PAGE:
So where was this? Who were these Americans? How do we know?

The places is the Settlement of Singapore.  The Americans were:

William T Cherry, Superintendent Methodist Publishing House.

Earl Hibbard, Principle, Oldham Hall.

Osbourne E Hooley Teacher Anglo-Chinese school, Oldham Hall.

Harry H Mansell, Mission Treasurer,

J Stewart Nagle, Principal Anglo-Chinese School

Leonard Oechali, Paster Wesley Church

and George E McComb, Teacher Anglo-Chinese School

The quoted pieces and the names are from a letter to the Editor of The Straits Times published by the Straits Times on the 10th May 1915.

All the men named had served as Armed Civilians helping to suppress Singapore Mutiny.

 

Canadian War Graves at Shorncliffe #FWW

Shorncliffe Military Cemetery is a place of pilgrimage. A fascinating place to gather hooks for history to hang onto.  With the focus on Vimy this year it is the Canadian graves that will be getting the most interest.  There is more to Shorncliffe cemetery than Canadians though. There is a memorial to an officer in the Mahratta Light Infantry killed in 1917 as well as numerous other memorials and graves. On a previous a visit I spent some time chatting about Chin Peng and the Chinese War Graves. There is also a South African War Grave, an Old Contemptable, but yesterday was really just about visiting some of the Canadian graves. IMG_8292 This is the gravestone of Cecil Kidd Wilson one of the first to die. Which no doubt seems a strange thing to say about someone killed in April 1918. The 1st April 1918 was the day the RAF was born and the day C K Wilson RAF, died, making him one of the first from the RAF to be killed.

Heading down the hill into the main bit of the cemetery my next stop and where I sit down is May Arnold’s grave. Some people sit by Willie McBride’s grave at Authuille on the Somme. I sit by May’s at Shorncliffe.IMG_8295 May married a Canadian soldier, we shot him at dawn. Not for marrying May, we shot him for desertion. May’s husband was also an American. One of the things about the Canadian Expeditionary Force in the First World War, the men who forged a nation at Vimy is where they came from. A large number were Americans.   Two other graves caught my eye yesterday the first. IMG_8299 Thomas Geddes, from Glasgow in Scotland. Struck off strength on the 5th October 1916. He had died on the 1st October 1916 from appendicitis.

The last grave I stopped at was this oneIMG_8301 The grave of Trooper H J C Prior of Lord Strathcona’s Horse. Difficult to find a more Canadian regiment. Still part of the Canadian Army, now I think it is an armoured regiment. A son following in his father’s footsteps. He died on the 4th August 1918. Harry John Chauvell Prior is a reminder that the Canadians were part of an Imperial Army. He was born in France. His father Major General Prior was in the Madras Staff Corps, Harry had served for eight years in the Ceylon Mounted Rifles. Unfortunately, his service record has not been digitalised a project for the future is to find out if he took part in the cavalry during the Battle of Moreuil Wood in March 1918.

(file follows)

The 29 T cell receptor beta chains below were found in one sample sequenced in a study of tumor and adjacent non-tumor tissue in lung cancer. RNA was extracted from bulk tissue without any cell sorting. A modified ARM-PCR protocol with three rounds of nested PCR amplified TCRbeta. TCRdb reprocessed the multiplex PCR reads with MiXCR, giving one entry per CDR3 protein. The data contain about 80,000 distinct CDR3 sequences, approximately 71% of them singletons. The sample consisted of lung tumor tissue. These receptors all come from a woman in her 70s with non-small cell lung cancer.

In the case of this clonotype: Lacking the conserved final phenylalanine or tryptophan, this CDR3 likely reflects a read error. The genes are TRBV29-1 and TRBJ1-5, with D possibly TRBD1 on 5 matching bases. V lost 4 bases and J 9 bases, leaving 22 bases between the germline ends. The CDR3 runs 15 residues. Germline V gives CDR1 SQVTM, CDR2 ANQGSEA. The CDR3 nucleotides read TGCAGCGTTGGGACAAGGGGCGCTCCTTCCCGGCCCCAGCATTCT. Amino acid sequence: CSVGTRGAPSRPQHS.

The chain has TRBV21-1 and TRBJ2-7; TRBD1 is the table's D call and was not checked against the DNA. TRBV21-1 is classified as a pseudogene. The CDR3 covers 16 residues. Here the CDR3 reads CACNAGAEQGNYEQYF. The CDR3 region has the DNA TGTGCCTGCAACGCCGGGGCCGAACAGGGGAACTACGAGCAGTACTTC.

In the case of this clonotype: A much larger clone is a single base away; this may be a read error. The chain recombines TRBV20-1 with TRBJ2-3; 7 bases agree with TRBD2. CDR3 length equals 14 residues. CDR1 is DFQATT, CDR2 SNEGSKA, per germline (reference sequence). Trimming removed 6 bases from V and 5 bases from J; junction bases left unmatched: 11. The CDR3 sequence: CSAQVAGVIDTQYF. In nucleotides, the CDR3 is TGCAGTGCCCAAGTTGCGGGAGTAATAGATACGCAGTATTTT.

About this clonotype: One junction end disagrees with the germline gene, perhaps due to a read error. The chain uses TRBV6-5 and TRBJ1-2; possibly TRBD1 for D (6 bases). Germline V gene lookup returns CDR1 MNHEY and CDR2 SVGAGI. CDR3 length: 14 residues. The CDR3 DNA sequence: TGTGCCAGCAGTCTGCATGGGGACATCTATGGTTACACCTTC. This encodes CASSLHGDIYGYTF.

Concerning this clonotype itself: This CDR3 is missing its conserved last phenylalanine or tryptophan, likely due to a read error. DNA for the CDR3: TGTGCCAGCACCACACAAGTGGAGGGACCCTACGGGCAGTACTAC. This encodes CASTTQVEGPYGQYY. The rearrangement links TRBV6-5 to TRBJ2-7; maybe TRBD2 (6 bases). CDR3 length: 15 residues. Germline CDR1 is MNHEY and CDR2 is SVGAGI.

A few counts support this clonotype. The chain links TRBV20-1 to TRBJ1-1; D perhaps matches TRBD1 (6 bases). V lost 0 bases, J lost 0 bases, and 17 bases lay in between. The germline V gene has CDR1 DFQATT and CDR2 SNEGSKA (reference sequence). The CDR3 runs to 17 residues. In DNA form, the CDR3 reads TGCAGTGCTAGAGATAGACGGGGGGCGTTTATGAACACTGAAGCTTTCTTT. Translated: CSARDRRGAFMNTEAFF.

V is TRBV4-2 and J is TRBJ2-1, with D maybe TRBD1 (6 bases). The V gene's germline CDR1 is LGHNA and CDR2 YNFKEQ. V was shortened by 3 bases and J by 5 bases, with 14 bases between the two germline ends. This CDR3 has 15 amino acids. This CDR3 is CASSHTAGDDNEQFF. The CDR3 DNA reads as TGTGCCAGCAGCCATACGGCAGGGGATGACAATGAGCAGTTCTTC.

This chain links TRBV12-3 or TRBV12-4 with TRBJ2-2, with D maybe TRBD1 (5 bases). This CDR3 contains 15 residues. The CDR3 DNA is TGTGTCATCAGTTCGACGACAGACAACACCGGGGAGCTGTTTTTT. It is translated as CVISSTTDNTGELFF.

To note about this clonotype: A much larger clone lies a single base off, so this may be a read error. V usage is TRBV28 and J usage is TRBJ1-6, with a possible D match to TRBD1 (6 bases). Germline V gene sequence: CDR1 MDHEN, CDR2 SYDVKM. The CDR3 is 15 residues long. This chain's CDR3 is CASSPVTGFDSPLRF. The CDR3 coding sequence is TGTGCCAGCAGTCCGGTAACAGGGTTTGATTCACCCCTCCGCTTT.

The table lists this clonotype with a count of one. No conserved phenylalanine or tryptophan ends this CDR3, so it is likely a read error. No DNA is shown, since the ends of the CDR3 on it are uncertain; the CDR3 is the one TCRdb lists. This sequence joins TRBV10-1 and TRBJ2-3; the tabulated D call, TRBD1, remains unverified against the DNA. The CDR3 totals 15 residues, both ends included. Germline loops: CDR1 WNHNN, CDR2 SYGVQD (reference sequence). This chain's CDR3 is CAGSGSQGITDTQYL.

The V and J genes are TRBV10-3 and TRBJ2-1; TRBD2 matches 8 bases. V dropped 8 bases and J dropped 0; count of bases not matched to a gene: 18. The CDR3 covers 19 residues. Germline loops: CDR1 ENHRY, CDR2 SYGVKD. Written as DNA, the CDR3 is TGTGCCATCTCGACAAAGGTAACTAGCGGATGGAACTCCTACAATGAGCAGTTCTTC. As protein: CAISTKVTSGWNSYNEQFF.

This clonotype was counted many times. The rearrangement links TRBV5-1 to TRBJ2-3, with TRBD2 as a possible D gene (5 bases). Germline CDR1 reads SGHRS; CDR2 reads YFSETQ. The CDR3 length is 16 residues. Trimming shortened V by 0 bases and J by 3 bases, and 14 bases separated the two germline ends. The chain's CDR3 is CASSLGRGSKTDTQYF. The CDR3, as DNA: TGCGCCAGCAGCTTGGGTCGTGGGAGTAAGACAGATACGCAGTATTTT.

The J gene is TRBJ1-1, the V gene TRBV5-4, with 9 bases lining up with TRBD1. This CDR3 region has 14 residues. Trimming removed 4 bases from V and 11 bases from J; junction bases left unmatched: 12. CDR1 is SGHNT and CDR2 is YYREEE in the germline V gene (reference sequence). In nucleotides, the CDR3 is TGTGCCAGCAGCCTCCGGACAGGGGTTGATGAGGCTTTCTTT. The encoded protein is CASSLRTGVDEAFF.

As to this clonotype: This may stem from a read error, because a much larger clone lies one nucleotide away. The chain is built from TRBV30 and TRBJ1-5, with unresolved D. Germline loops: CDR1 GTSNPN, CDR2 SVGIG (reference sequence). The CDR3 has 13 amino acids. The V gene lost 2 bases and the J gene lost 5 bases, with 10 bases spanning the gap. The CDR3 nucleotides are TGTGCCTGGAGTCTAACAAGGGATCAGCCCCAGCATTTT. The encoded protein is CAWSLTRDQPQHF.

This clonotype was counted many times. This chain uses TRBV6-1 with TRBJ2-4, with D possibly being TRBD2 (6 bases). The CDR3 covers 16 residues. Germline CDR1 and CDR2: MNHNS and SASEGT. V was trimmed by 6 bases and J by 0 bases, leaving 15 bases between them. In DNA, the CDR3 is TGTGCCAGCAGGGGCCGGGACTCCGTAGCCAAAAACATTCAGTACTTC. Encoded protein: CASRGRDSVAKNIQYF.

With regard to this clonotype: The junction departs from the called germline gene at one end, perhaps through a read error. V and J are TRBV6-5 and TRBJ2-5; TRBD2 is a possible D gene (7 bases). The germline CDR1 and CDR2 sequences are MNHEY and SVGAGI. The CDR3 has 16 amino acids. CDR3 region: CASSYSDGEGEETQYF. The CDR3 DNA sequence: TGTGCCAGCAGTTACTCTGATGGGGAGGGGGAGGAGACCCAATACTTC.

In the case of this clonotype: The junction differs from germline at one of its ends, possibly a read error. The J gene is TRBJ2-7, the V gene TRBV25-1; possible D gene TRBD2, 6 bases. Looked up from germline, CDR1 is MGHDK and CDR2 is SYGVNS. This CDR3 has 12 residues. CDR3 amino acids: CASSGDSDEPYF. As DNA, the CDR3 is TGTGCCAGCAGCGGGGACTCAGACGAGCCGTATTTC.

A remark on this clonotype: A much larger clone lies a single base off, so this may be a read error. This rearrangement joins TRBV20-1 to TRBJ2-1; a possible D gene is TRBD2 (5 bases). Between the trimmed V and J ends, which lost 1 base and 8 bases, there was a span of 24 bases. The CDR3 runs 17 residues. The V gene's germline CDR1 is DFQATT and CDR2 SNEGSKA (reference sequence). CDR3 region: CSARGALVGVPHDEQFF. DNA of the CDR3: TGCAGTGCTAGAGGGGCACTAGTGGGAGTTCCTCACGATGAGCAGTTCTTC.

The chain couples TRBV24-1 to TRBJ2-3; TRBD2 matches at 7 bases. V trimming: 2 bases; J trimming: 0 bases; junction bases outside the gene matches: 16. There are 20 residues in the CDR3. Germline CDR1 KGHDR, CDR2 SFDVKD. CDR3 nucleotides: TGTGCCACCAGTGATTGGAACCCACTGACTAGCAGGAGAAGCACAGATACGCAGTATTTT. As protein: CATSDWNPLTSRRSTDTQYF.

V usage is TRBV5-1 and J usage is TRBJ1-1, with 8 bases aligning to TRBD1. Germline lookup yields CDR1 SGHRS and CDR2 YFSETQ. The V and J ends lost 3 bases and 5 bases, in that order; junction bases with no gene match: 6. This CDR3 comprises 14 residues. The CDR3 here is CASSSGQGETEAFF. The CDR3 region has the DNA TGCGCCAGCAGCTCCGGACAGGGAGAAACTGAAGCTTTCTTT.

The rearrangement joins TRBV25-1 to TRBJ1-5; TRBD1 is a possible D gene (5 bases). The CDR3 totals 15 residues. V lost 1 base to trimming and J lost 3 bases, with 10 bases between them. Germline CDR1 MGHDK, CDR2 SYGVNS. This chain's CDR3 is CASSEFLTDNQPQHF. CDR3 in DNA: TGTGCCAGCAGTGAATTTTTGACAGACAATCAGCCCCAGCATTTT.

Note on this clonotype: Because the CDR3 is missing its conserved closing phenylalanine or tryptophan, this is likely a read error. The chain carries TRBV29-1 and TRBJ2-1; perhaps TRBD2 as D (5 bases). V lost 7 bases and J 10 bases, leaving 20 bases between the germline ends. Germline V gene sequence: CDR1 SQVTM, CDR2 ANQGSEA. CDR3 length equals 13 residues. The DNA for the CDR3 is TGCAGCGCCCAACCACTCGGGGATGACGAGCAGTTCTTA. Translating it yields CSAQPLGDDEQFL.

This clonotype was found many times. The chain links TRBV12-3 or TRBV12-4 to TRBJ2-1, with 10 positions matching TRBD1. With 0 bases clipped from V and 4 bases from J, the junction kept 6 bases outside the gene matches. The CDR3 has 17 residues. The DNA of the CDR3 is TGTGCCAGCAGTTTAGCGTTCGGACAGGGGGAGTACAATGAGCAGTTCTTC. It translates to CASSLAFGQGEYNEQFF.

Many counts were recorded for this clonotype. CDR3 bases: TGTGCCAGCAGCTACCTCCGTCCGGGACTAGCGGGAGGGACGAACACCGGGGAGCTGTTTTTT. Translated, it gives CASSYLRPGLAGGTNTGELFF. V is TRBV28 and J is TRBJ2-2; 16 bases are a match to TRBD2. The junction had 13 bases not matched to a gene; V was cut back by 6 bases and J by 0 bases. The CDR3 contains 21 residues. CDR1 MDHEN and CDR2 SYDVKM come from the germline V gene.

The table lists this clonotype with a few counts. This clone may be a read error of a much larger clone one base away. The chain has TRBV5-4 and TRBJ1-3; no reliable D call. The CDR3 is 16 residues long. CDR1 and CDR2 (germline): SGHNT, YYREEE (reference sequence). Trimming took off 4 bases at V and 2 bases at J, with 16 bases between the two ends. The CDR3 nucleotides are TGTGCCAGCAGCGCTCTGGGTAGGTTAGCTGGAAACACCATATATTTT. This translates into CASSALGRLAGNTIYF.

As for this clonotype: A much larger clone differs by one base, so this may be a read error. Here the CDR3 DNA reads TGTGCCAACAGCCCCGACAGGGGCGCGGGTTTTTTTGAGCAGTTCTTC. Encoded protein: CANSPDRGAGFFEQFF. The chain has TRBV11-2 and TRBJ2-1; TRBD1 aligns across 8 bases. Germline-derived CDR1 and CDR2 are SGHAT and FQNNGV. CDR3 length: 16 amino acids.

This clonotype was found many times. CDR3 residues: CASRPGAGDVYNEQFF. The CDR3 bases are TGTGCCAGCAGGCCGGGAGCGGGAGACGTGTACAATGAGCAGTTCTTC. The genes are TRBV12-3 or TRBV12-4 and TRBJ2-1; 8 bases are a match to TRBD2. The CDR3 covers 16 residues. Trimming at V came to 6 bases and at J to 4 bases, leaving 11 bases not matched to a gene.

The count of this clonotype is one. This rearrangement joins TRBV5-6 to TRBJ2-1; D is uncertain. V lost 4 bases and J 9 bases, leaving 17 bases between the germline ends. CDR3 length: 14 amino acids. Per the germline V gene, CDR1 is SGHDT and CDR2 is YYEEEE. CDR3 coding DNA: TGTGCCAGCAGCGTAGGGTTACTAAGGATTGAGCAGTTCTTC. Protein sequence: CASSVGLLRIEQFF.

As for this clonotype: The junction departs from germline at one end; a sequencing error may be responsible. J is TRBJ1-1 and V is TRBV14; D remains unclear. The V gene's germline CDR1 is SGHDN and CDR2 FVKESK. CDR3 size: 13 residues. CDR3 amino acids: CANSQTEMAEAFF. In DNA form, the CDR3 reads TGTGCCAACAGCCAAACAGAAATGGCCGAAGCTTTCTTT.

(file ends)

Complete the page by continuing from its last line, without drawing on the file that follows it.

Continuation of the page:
One last grave, I did not stop at,IMG_8304He was Irish. Don’t know much about him. He lived with his wife in Montreal. I just like the epitath “Someday we’ll understand” One day

One day we may know, but I doubt we will ever understand.

15/2/15 Singapore #FWW

When the trigger of a rifle is squeezed no one knows how many people will be killed as a result.

Events in Singapore in February 1915 will always be overshadowed by events in Singapore in February 1942. This year being the 75th anniversary of the fall of Singapore the overshadow is even darker.

Just after 3 o’clock in the afternoon on the 15th February 1915 in Alexander Barracks in Singapore Sepoy Ismail Khan squeezed the trigger of his rifle. This shot signalled the start of the mutiny. Here is a list of people who were killed as a result of that single shot. Not included are the names of an estimated 200 mutineers who were killed during the mutiny or executed in its aftermath.

CF Anscombe, JVR Beagley, P. Boyce, EO Butterworth, BC Cameron, J Clarke, HB Collins, H O’Shaughnessey Collins, H Cullimore, JB Dunn, A Drysdale, CV Dyson, NF Edwards,          HS Elliot, AR Evans, RH Galway, F Geddes, PN Gerrard, JC Harper, Hassan Kechil bin Hassan, AJG Holt, FV Izard, Abdul Jabar, Omar bin Ahmad Kaptin, GO Lawson, Lim Eng Wee, AF Legge, WH Leigh, JH Love-Montgomerie, D McGilvray, MFA Maclean, WJ Marshall, Yacob bin Salleh, EF Senftleben, FH Sexton, Sim Soh, C Smith, G Wald, ED Whittle, Mr and Mrs GB Woolcombe, Chinese man name unknown. 23 of the dead are known to be buried in Kranji  War Cemetery.

One of the mutineers known to have been killed by the forces fighting the mutiny was Sepoy Ismail Khan who fired the original shot.

A contemporary report by the Japanese reproduced in Secret Documents on the Singapore Mutiny 1915 by SR Sareen, puts the successful suppression of the mutiny down to the deployment of Japanese marines. It would not be the last time Japanese troops landed at Singapore.